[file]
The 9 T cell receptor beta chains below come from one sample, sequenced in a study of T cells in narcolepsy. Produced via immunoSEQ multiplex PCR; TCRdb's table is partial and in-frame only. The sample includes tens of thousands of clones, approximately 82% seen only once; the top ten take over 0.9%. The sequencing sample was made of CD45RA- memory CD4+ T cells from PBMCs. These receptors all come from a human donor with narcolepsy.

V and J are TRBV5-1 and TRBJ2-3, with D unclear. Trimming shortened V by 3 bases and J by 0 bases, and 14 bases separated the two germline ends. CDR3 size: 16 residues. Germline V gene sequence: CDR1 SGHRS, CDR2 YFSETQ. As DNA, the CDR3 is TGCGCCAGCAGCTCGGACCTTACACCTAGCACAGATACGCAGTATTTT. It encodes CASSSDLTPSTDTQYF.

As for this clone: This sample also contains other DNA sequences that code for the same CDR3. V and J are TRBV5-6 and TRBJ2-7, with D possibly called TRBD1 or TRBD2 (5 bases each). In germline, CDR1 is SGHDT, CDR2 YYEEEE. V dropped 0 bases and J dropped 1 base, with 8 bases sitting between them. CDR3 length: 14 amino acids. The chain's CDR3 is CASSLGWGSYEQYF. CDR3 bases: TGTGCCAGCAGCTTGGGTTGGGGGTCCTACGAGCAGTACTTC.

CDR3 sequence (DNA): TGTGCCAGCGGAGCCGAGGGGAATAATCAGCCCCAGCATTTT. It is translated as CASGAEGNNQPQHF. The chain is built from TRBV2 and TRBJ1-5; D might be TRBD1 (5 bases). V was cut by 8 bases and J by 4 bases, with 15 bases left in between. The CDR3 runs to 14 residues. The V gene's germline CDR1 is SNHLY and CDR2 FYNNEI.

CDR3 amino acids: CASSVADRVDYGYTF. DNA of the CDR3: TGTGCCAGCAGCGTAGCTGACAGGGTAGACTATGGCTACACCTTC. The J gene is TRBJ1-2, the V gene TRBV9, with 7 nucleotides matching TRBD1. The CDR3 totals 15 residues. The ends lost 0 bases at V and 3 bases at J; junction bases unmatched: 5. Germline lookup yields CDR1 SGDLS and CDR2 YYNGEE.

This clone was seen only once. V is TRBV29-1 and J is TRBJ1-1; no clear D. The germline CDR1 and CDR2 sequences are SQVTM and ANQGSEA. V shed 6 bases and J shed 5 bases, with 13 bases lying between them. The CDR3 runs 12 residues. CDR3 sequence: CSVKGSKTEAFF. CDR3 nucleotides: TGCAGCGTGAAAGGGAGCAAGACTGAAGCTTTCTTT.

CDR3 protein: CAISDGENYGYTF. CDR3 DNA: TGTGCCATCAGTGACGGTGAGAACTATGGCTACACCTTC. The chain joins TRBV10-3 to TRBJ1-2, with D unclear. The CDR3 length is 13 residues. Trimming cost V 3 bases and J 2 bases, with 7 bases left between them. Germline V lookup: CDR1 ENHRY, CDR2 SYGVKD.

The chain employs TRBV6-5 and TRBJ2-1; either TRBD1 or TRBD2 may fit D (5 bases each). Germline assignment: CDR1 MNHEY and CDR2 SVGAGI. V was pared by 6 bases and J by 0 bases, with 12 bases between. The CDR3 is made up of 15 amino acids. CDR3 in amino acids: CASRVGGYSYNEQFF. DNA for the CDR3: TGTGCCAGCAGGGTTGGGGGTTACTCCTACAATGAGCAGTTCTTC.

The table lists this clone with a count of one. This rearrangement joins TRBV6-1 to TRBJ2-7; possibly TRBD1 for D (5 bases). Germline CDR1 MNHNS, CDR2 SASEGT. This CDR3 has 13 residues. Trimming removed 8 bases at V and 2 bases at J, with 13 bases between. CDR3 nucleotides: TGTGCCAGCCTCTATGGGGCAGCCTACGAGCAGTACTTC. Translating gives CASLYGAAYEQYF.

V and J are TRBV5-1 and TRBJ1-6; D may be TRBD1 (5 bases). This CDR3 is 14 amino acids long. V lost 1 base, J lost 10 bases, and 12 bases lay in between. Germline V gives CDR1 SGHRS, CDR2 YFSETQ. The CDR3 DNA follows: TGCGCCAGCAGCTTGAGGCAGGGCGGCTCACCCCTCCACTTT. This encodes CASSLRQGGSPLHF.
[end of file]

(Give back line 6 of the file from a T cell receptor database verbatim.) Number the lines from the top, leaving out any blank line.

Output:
This clone was seen only once. V is TRBV29-1 and J is TRBJ1-1; no clear D. The germline CDR1 and CDR2 sequences are SQVTM and ANQGSEA. V shed 6 bases and J shed 5 bases, with 13 bases lying between them. The CDR3 runs 12 residues. CDR3 sequence: CSVKGSKTEAFF. CDR3 nucleotides: TGCAGCGTGAAAGGGAGCAAGACTGAAGCTTTCTTT.